General Public License

General Public License Meanings

The GNU General Public License or better known by its English name GNU General Public License or simply its acronym GNU GPL according to AbbreviationFinder, is a license created by the Free Software Foundation in 1989 (the first version), and is mainly aimed at protecting the free distribution, modification and use of Software. Its purpose is to declare that the software covered by this license is Free Software and to protect it from appropriation attempts that restrict those freedoms to users.

There are several “sister” licenses of the GPL, such as the GNU Free Documentation License (GFDL), the Open Audio License, for musical works, etc., and other less restrictive ones, such as the MGPL, or the LGPL (Lesser General Publical License, formerly Library General Publical License), which allow dynamic linking of free applications to non-free applications.

Legal validity

The GPL license, being a document that grants certain rights to the user, takes the form of a contract, which is why it is usually called a license agreement or license agreement. [1] [2] In countries with an Anglo-Saxon tradition there is a doctrinal distinction between licenses and contracts, but this does not occur in countries with a civil or continental tradition. As a contract, the GPL must meet the legal requirements for contractual training in each jurisdiction.

The license has been recognized by courts in Germany, particularly in the case of a judgment in a Munich court, which positively indicates its validity in civil law jurisdictions.

Terms and conditions for copying, distribution and modification

This License applies to any program or other type of work that contains a notice posted by the copyright holder stating that it can be distributed under the terms of this General Public License. Hereinafter, “Program” will refer to any program or work that meets this condition and “work based on the Program” will refer to either the Program or any derivative work from it under copyright law. That is, a work that contains the program or a portion of it, either literally or with modifications and / or translated into another language. Therefore, translation is included without limitation in the term “modification”. Each licensee (licensee) will be referred to as “you.”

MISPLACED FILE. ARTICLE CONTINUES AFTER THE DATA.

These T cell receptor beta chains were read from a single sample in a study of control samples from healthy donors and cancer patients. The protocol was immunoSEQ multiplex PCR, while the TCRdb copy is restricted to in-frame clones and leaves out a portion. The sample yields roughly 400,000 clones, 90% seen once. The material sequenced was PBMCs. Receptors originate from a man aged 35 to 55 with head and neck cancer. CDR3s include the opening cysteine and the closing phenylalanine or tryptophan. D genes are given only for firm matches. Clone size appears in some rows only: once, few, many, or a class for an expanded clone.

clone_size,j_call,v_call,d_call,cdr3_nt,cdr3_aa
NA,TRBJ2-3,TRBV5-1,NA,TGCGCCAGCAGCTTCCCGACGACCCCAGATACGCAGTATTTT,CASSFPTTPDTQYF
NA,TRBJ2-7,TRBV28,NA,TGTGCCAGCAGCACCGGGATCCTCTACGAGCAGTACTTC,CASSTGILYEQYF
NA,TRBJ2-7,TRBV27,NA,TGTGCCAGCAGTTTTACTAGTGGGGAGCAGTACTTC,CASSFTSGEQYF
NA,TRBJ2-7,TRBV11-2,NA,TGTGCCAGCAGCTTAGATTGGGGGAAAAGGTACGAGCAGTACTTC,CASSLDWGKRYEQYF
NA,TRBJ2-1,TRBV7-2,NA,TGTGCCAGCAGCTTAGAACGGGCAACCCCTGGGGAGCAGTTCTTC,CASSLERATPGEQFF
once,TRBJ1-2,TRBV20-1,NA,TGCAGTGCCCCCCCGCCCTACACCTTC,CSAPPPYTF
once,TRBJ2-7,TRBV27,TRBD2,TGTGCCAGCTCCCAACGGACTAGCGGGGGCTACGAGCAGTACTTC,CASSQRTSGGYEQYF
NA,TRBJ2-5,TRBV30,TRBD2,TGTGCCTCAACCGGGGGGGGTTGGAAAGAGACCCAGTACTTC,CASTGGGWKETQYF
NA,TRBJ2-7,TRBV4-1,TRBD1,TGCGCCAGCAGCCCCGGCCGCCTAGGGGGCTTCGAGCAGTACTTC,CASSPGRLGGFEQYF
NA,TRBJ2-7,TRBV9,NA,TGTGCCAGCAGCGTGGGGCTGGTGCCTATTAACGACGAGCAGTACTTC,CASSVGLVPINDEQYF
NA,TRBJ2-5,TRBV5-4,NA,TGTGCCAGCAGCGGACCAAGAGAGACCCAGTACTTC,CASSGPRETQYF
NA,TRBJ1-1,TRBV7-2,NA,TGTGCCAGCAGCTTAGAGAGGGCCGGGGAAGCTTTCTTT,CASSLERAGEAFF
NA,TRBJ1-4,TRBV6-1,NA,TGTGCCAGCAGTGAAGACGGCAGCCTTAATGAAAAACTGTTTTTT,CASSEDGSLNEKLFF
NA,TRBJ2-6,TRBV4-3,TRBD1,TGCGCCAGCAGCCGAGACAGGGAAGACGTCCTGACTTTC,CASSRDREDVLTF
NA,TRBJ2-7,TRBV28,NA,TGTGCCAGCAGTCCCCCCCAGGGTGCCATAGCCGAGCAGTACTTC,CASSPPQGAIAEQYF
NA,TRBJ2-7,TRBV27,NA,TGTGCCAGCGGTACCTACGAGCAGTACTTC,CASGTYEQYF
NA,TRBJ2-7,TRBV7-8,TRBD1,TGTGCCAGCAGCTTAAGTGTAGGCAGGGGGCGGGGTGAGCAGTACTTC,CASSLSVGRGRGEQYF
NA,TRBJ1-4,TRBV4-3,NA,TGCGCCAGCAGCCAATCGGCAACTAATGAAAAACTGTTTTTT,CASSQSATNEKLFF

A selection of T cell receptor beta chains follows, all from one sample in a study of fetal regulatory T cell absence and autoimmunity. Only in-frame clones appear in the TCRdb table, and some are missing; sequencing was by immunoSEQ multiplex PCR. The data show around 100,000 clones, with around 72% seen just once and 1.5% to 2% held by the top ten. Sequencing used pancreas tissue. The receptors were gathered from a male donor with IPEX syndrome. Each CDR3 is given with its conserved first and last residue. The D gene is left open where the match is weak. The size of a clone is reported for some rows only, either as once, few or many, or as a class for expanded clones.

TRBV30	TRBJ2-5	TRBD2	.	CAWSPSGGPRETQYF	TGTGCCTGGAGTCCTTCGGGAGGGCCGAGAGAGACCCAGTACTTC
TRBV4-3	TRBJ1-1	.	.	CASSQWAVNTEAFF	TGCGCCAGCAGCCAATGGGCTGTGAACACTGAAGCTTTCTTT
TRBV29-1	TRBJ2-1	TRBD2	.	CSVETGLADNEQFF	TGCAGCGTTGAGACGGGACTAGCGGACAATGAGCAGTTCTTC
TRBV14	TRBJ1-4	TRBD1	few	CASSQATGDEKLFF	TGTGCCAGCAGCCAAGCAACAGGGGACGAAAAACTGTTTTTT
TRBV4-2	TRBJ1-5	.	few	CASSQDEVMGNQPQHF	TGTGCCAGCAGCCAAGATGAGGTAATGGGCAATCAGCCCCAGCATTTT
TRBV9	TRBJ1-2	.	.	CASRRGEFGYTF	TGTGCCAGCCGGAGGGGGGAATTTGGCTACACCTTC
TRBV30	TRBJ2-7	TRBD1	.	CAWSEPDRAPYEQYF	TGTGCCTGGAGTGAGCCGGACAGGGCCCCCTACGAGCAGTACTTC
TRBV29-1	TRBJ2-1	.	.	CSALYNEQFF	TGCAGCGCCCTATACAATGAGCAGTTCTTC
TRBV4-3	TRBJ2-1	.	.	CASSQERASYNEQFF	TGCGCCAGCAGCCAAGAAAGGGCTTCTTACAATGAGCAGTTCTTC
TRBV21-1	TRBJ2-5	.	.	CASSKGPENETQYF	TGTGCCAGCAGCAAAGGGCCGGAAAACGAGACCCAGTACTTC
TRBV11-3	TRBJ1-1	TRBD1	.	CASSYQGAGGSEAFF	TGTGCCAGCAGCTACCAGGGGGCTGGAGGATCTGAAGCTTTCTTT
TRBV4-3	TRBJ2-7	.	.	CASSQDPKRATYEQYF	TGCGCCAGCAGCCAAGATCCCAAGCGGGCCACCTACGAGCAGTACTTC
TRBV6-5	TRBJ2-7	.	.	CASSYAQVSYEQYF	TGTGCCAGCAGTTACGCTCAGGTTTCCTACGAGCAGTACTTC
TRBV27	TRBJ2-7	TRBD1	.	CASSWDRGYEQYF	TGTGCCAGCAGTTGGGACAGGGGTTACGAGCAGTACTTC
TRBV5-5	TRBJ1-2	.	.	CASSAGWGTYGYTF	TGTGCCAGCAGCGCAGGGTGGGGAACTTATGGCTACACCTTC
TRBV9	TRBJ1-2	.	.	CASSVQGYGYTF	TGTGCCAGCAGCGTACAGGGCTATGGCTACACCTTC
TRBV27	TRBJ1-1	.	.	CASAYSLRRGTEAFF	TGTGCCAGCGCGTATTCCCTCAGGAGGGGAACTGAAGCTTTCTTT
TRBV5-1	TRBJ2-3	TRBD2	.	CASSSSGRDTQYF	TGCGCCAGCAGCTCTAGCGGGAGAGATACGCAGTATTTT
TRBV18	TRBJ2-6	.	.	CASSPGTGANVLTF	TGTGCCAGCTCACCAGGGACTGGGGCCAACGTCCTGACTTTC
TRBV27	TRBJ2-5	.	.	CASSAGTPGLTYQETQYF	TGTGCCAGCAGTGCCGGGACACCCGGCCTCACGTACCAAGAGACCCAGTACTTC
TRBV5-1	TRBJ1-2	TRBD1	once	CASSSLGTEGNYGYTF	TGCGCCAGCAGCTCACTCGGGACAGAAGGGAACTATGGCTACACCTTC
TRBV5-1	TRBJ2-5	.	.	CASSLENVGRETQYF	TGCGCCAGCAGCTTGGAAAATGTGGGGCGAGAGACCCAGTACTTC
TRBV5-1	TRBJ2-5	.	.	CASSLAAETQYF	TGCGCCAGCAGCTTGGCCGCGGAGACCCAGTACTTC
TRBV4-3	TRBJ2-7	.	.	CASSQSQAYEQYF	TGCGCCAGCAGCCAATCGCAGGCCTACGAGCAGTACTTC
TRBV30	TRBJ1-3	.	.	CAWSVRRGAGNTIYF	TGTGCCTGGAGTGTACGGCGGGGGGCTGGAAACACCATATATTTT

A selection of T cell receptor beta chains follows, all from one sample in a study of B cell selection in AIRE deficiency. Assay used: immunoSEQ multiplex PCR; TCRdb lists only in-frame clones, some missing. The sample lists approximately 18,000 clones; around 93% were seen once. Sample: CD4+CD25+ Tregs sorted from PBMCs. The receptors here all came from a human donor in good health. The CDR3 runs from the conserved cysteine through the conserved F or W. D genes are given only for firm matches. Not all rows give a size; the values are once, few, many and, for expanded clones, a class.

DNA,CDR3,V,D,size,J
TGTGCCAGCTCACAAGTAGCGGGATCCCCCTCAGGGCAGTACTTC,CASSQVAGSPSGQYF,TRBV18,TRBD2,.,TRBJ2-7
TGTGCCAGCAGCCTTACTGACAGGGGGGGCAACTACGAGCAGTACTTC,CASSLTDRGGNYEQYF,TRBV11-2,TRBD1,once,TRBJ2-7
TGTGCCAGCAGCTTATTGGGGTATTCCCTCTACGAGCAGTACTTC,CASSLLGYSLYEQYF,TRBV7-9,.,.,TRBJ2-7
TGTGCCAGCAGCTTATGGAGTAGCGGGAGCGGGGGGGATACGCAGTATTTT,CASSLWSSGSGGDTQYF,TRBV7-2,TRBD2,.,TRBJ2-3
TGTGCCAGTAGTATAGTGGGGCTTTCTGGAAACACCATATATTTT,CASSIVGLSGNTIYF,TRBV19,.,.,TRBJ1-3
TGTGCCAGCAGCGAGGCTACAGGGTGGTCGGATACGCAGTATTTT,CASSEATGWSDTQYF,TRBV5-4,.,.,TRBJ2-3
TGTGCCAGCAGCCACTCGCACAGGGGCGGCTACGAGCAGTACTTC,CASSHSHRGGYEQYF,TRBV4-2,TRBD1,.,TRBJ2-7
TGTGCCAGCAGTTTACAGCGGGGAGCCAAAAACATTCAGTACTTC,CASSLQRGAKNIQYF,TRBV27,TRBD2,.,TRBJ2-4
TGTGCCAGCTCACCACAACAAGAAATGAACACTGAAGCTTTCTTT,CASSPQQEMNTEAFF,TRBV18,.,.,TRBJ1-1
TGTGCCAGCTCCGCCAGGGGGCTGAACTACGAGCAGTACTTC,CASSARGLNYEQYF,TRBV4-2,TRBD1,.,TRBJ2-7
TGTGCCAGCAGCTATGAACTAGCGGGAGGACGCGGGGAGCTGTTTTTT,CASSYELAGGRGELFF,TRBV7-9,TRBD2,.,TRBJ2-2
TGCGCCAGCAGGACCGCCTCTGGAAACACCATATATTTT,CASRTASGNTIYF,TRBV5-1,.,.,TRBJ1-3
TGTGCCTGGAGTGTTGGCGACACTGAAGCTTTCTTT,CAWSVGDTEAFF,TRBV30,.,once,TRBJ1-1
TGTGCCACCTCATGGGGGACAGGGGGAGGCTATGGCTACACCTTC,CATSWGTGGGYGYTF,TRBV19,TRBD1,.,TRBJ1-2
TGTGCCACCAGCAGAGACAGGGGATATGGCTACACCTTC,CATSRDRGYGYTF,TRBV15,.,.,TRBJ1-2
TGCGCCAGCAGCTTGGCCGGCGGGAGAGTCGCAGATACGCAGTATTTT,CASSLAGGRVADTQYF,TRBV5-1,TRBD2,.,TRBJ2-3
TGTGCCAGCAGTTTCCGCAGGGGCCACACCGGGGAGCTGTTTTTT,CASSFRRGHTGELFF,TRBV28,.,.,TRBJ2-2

GPL version 3

At the end of 2005, the Free Software Foundation announced that it was working on version 3 of the GPL license, the first draft of which was submitted for public discussion on January 16, 2006. The discussion lasted 18 months, having published four drafts. Finally, the official version was published on June 29, 2007 and is accessible through the GNU Portal. The new version includes the following aspects:

  • The various ways in which someone could take away freedoms from users.
  • Ban the use of free software in systems that use the so-called Digital Rights Management or DRM, a system criticized by the free software community.
  • Resolve ambiguities and increase GPLv3 compatibility with other licenses.
  • Facilitate their adaptation to other countries.
  • Include clauses that defend the free software community from the misuse of software patents.
  • Show registered users.


Many free licenses such as the MIT License, and the GPL, are compatible with the GPL (see full list in external links). This means that code licensed under the GPL can be combined with code that is under a compatible license without any problem, since the resulting code must satisfy the conditions of both licenses. However, other licenses classified as free are not compatible with the GPL, which makes code reuse difficult; For this reason, Free Software developers are encouraged to license their code under the GPL or licenses compatible with the GPL, being able to take advantage of the advantages that this entails.

There is a proliferation of free licenses that add some kind of condition to another GPL-compliant license (on which they are based), making it difficult to determine whether or not the new license is GPL-compliant. This requires resorting to experts in the field, which was what was originally intended to be avoided, so this practice is not recommended.

General Public License